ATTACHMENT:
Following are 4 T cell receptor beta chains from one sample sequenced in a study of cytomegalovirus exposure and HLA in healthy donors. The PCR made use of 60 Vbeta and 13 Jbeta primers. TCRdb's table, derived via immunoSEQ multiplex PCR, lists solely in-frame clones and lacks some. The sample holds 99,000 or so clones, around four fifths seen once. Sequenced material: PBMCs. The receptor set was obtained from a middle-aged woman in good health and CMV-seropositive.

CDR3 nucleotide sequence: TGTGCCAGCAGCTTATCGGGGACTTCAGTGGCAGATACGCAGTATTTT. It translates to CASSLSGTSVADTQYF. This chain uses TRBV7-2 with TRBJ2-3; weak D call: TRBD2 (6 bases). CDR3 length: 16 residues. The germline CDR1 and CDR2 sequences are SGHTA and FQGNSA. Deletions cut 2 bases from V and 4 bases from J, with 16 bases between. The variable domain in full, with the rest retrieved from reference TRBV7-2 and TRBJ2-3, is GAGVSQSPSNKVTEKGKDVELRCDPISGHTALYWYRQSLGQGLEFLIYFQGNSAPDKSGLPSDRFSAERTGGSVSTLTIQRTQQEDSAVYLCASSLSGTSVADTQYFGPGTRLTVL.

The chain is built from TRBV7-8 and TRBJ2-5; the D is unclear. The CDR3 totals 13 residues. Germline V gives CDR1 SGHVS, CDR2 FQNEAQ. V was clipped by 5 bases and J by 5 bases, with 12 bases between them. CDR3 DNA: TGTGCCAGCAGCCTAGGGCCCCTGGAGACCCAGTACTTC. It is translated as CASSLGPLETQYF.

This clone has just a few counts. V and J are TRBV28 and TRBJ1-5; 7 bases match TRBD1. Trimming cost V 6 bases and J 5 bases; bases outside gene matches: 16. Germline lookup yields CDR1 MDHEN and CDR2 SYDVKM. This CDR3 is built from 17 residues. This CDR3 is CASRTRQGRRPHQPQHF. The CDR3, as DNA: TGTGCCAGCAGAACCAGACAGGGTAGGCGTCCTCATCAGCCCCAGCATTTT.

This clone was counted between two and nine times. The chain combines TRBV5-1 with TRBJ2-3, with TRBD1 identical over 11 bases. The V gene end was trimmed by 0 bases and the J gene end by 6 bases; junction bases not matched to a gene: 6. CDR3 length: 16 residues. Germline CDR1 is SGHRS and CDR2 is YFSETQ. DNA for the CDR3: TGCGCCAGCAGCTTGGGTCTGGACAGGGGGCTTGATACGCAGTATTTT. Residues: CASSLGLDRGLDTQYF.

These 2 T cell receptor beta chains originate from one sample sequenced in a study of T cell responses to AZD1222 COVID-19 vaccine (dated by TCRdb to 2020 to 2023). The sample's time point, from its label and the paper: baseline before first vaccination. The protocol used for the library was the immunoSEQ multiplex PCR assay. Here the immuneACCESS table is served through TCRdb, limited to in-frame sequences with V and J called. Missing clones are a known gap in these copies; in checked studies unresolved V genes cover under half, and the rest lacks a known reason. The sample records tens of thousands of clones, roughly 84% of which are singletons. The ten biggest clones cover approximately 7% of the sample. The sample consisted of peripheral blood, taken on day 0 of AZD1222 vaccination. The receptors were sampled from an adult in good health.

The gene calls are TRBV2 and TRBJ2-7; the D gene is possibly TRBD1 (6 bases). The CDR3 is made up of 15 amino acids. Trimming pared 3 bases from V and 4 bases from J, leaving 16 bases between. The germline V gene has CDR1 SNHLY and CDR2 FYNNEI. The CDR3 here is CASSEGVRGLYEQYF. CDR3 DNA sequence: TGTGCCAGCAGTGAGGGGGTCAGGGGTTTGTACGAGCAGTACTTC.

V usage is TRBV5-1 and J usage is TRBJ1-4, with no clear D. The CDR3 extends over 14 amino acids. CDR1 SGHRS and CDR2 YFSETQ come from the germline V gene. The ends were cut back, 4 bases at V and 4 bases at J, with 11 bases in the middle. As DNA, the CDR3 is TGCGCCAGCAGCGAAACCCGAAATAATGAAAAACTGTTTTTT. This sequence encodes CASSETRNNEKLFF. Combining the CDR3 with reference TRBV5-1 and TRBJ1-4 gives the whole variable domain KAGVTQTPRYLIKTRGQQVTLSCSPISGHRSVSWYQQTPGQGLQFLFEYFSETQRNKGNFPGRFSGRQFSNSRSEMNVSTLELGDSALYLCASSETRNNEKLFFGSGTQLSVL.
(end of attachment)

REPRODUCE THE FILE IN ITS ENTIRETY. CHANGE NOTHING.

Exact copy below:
Following are 4 T cell receptor beta chains from one sample sequenced in a study of cytomegalovirus exposure and HLA in healthy donors. The PCR made use of 60 Vbeta and 13 Jbeta primers. TCRdb's table, derived via immunoSEQ multiplex PCR, lists solely in-frame clones and lacks some. The sample holds 99,000 or so clones, around four fifths seen once. Sequenced material: PBMCs. The receptor set was obtained from a middle-aged woman in good health and CMV-seropositive.

CDR3 nucleotide sequence: TGTGCCAGCAGCTTATCGGGGACTTCAGTGGCAGATACGCAGTATTTT. It translates to CASSLSGTSVADTQYF. This chain uses TRBV7-2 with TRBJ2-3; weak D call: TRBD2 (6 bases). CDR3 length: 16 residues. The germline CDR1 and CDR2 sequences are SGHTA and FQGNSA. Deletions cut 2 bases from V and 4 bases from J, with 16 bases between. The variable domain in full, with the rest retrieved from reference TRBV7-2 and TRBJ2-3, is GAGVSQSPSNKVTEKGKDVELRCDPISGHTALYWYRQSLGQGLEFLIYFQGNSAPDKSGLPSDRFSAERTGGSVSTLTIQRTQQEDSAVYLCASSLSGTSVADTQYFGPGTRLTVL.

The chain is built from TRBV7-8 and TRBJ2-5; the D is unclear. The CDR3 totals 13 residues. Germline V gives CDR1 SGHVS, CDR2 FQNEAQ. V was clipped by 5 bases and J by 5 bases, with 12 bases between them. CDR3 DNA: TGTGCCAGCAGCCTAGGGCCCCTGGAGACCCAGTACTTC. It is translated as CASSLGPLETQYF.

This clone has just a few counts. V and J are TRBV28 and TRBJ1-5; 7 bases match TRBD1. Trimming cost V 6 bases and J 5 bases; bases outside gene matches: 16. Germline lookup yields CDR1 MDHEN and CDR2 SYDVKM. This CDR3 is built from 17 residues. This CDR3 is CASRTRQGRRPHQPQHF. The CDR3, as DNA: TGTGCCAGCAGAACCAGACAGGGTAGGCGTCCTCATCAGCCCCAGCATTTT.

This clone was counted between two and nine times. The chain combines TRBV5-1 with TRBJ2-3, with TRBD1 identical over 11 bases. The V gene end was trimmed by 0 bases and the J gene end by 6 bases; junction bases not matched to a gene: 6. CDR3 length: 16 residues. Germline CDR1 is SGHRS and CDR2 is YFSETQ. DNA for the CDR3: TGCGCCAGCAGCTTGGGTCTGGACAGGGGGCTTGATACGCAGTATTTT. Residues: CASSLGLDRGLDTQYF.

These 2 T cell receptor beta chains originate from one sample sequenced in a study of T cell responses to AZD1222 COVID-19 vaccine (dated by TCRdb to 2020 to 2023). The sample's time point, from its label and the paper: baseline before first vaccination. The protocol used for the library was the immunoSEQ multiplex PCR assay. Here the immuneACCESS table is served through TCRdb, limited to in-frame sequences with V and J called. Missing clones are a known gap in these copies; in checked studies unresolved V genes cover under half, and the rest lacks a known reason. The sample records tens of thousands of clones, roughly 84% of which are singletons. The ten biggest clones cover approximately 7% of the sample. The sample consisted of peripheral blood, taken on day 0 of AZD1222 vaccination. The receptors were sampled from an adult in good health.

The gene calls are TRBV2 and TRBJ2-7; the D gene is possibly TRBD1 (6 bases). The CDR3 is made up of 15 amino acids. Trimming pared 3 bases from V and 4 bases from J, leaving 16 bases between. The germline V gene has CDR1 SNHLY and CDR2 FYNNEI. The CDR3 here is CASSEGVRGLYEQYF. CDR3 DNA sequence: TGTGCCAGCAGTGAGGGGGTCAGGGGTTTGTACGAGCAGTACTTC.

V usage is TRBV5-1 and J usage is TRBJ1-4, with no clear D. The CDR3 extends over 14 amino acids. CDR1 SGHRS and CDR2 YFSETQ come from the germline V gene. The ends were cut back, 4 bases at V and 4 bases at J, with 11 bases in the middle. As DNA, the CDR3 is TGCGCCAGCAGCGAAACCCGAAATAATGAAAAACTGTTTTTT. This sequence encodes CASSETRNNEKLFF. Combining the CDR3 with reference TRBV5-1 and TRBJ1-4 gives the whole variable domain KAGVTQTPRYLIKTRGQQVTLSCSPISGHRSVSWYQQTPGQGLQFLFEYFSETQRNKGNFPGRFSGRQFSNSRSEMNVSTLELGDSALYLCASSETRNNEKLFFGSGTQLSVL.